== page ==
UPDATE: The Former Frat House Billion Dollar Startup Just Laid Off A Bunch Of People

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This Billion-Dollar Startup's New CEO Is Taking Away Their Booze And Sex-Filled Frat House Culture

Updated Feb 26, 2016:

Remember when Zenefit’s new CEO took away their booze and hallway sex? Well things are getting worse, per Mashable.

Zenefits, the high-flying human resources software startup that has been dragged down in recent weeks by compliance failures and reports of sex in the office, announced Friday that it will be laying off about 250 employees, or 17% of its staff.

The layoffs, said to be “almost entirely” in its sales division — coincidentally, the one that was the primary target of the lecture about the sexual activity — represent the startup’s latest attempt to curb its reckless growth and equally reckless behavior.

David Sacks, their new CEO, said it wasn’t actually their fault that they’re getting laid off… yeah, right, buddy. I’m sure. We all know that sales division got lit.

Originally published Feb 23, 2016:

You’ve all seen Wolf Of Wall Street. You’ve talked to your buddies about the prospect of locking down some quaaludes and imagined what it’d be like to do a midget-toss while a bunch of topless chicks pranced around your place of work. And that’s fine — it’s okay to dream.

But imagine working at a company where you could drink all day. Where you could have sex at work. Where you could be the caged animal that comes out every weekend when the clock strikes five on Friday.

Got that idea in your head? Good. Because that’s what Zenefit’s culture used to be like. The company that describes itself as, “online HR Software that gives your team a single place to manage all your human resource needs,” used to have that unbelievable frat house culture. But now? It’s all being taken away.

Via Wall Street Journal:

Zenefits’s new chief executive, David Sacks, last week banned alcohol in the office of the health-insurance brokerage startup as he tries to reverse its rambunctious culture, especially among sales staff.

But David Sacks didn’t stop at banning alcohol. Oh, no. He went even further and did the unthinkable — he banned people from smoking and banging in the company’s stairwell too.

Last June, Emily Agin, the company’s director of real estate and workplace services, sent a note to San Francisco-based employees to cut out crude behavior, lest the company lose access to the building’s stairwells.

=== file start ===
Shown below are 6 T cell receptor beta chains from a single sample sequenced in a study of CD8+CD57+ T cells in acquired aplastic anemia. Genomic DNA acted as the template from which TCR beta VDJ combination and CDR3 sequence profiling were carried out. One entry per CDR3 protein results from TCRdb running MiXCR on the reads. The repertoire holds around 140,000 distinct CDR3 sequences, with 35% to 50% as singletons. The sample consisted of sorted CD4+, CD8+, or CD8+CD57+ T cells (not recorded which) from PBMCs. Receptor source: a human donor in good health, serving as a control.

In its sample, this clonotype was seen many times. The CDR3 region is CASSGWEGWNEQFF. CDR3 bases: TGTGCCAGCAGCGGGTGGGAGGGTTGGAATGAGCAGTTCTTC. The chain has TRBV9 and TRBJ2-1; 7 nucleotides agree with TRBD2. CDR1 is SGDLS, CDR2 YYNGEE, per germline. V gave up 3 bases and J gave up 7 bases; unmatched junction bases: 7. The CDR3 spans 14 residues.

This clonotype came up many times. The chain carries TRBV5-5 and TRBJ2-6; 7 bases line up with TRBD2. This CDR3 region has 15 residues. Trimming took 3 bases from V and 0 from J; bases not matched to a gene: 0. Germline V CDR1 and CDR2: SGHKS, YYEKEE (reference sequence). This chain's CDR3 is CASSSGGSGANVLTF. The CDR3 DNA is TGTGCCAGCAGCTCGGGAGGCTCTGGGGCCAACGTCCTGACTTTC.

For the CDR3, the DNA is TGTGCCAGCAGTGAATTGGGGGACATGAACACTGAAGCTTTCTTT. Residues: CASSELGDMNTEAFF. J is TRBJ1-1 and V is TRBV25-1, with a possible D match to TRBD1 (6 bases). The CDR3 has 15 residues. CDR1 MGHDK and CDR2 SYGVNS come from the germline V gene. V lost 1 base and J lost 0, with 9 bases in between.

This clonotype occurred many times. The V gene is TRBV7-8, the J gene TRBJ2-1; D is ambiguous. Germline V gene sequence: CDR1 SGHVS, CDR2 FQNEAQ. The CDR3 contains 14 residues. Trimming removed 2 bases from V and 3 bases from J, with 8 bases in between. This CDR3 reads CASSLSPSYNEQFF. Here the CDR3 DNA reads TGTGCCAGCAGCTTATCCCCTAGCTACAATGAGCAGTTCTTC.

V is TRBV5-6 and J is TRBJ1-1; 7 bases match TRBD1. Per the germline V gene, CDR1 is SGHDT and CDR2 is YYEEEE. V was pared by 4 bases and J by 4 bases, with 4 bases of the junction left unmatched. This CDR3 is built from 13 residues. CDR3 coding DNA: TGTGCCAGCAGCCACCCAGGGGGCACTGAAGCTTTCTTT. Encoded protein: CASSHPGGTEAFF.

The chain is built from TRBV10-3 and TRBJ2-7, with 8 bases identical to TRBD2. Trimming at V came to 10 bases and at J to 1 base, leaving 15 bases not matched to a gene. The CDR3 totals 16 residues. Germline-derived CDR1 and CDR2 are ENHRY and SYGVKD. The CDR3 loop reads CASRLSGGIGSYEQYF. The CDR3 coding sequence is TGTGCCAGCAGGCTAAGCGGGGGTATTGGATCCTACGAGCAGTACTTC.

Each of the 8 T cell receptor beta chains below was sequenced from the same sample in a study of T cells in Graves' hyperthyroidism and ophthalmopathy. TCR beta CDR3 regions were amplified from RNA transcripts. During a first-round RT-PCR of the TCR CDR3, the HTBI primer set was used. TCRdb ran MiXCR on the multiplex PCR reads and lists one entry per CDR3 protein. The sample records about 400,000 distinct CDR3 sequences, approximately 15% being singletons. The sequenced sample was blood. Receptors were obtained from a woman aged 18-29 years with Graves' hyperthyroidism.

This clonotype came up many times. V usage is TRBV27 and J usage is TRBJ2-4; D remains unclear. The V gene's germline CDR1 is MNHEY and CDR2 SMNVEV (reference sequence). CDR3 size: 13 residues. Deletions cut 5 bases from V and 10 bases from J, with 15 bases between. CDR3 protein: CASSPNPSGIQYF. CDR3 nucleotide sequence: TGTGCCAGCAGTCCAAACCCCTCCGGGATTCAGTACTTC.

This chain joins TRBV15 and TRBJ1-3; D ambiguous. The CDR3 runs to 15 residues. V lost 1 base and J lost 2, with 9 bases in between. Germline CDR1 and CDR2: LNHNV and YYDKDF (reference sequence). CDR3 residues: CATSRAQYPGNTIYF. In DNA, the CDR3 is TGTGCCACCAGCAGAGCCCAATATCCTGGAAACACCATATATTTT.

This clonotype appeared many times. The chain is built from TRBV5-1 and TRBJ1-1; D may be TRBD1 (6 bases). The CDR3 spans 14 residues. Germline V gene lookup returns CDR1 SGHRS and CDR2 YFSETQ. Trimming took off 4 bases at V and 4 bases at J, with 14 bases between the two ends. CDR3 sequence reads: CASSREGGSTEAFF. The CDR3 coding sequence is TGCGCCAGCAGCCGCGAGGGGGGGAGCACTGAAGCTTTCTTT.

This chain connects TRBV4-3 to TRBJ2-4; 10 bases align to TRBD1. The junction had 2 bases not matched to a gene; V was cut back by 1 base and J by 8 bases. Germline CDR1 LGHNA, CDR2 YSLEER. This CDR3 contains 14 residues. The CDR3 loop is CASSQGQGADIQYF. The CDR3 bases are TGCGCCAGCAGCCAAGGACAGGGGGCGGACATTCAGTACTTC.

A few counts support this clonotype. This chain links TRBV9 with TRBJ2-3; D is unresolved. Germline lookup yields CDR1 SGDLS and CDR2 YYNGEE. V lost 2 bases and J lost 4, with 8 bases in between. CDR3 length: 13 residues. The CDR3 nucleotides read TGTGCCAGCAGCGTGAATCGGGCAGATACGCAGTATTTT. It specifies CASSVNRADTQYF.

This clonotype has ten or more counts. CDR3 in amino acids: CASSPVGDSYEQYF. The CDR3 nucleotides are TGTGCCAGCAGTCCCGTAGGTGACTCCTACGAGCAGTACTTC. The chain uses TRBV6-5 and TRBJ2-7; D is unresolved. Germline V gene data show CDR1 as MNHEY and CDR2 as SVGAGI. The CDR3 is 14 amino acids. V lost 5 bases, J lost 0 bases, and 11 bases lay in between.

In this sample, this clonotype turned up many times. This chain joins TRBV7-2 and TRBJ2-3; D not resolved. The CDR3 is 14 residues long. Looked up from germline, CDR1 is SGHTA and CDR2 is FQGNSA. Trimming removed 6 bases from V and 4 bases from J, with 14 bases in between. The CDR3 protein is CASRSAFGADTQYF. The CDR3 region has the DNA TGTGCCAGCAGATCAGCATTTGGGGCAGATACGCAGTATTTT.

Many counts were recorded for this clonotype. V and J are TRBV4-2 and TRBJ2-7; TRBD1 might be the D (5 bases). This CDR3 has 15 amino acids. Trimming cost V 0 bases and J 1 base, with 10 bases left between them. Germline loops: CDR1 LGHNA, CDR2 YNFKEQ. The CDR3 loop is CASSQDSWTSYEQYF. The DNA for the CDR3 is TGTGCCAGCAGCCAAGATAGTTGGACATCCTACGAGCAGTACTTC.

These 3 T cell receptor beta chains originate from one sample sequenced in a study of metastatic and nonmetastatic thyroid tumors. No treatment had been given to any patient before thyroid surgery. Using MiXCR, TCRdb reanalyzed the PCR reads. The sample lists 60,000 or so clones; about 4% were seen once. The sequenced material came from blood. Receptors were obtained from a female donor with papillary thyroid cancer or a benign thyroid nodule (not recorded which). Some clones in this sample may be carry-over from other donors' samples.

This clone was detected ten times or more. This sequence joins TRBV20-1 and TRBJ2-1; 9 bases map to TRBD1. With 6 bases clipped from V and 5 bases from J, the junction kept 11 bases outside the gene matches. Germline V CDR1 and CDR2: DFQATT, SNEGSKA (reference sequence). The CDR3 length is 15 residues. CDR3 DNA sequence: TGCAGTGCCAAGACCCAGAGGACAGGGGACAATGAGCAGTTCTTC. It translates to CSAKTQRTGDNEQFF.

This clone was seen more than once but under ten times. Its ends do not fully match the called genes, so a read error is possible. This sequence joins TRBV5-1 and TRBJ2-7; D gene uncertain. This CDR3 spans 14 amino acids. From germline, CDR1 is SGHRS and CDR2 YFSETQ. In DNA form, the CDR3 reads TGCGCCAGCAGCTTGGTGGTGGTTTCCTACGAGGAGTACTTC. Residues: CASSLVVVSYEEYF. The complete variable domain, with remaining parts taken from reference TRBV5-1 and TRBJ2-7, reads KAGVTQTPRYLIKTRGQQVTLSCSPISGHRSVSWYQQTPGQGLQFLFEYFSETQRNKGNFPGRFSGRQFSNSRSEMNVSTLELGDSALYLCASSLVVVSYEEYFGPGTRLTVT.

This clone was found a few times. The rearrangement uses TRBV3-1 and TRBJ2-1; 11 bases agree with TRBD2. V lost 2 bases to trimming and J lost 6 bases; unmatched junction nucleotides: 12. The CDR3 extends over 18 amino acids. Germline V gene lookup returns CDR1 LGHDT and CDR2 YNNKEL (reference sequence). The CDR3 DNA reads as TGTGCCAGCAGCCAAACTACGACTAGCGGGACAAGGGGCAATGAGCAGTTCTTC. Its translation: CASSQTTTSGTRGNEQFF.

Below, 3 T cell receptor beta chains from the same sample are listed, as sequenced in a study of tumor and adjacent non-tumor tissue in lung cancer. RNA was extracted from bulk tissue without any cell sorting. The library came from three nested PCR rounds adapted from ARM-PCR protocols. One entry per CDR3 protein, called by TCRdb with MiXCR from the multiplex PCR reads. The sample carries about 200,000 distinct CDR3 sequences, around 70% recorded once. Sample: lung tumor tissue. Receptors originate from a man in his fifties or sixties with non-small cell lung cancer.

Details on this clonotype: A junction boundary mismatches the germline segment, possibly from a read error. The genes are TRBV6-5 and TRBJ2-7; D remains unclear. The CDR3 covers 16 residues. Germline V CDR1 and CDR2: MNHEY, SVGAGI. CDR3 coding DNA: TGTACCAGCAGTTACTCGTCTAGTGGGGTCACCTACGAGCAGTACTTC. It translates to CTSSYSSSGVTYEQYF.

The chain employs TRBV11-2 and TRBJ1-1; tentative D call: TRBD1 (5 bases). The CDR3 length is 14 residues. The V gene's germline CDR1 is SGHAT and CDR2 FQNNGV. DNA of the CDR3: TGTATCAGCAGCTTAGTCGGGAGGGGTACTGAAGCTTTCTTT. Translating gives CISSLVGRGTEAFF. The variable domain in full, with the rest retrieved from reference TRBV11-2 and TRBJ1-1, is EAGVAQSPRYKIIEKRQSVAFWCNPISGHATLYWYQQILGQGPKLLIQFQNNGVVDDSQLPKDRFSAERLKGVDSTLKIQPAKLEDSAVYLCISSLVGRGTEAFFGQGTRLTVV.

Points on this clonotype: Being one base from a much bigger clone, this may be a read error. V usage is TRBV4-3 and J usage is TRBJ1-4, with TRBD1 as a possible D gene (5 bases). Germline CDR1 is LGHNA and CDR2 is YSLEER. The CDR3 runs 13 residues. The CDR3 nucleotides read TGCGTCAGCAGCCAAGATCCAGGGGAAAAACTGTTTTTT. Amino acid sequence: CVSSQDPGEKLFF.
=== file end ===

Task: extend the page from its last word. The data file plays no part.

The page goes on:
The email, reviewed by The Wall Street Journal, read in part:

“It has been brought to our attention by building management and Security that the stairwells are being used inappropriately….Cigarettes, plastic cups filled with beer, and several used condoms were found in the stairwell. Yes, you read that right. Do not use the stairwells to smoke, drink, eat, or have sex. Please respect building and company policy and use common sense…”

Me? I’d walk. It’s one thing to work at a traditional company for your entire life and only be allowed to indulge on the weekends. But imagine being someone that left their job for Zenefit. Someone that said, “This is going to be the most fun job I’ll ever have,” and left their easy, lame life behind only to reap the benefits of Zenefit only to get them taken away shortly thereafter. You can’t go from living that extravagant office lifestyle only to revert back to being a hamster running on the corporate wheel.

There’s no way I would’ve left my old job had I not thought Grandex would let me and Boosh crack Bud Lights in the office before noon. There’s no way I would’ve moved to Texas if it didn’t mean I could take the occasional ping pong break in between looking at TFM leads of dudes balls falling out of their pants. No. I left my safe life behind to vigorously blog at a company that lets stallions run with stallions. And for that, I’ll be forever thankful.

But should that get taken away? I’d be a shell of myself. I’d be borderline suicidal having to go back to an office where I can’t toss on whatever PGA event is on Golf Network that given Thursday. This isn’t an open letter to my CEO expressing that I’ll walk should we become to corporate, but hey, I’m glad I’ve gotten this down on paper.

[via Wall Street Journal]

Image via YouTube

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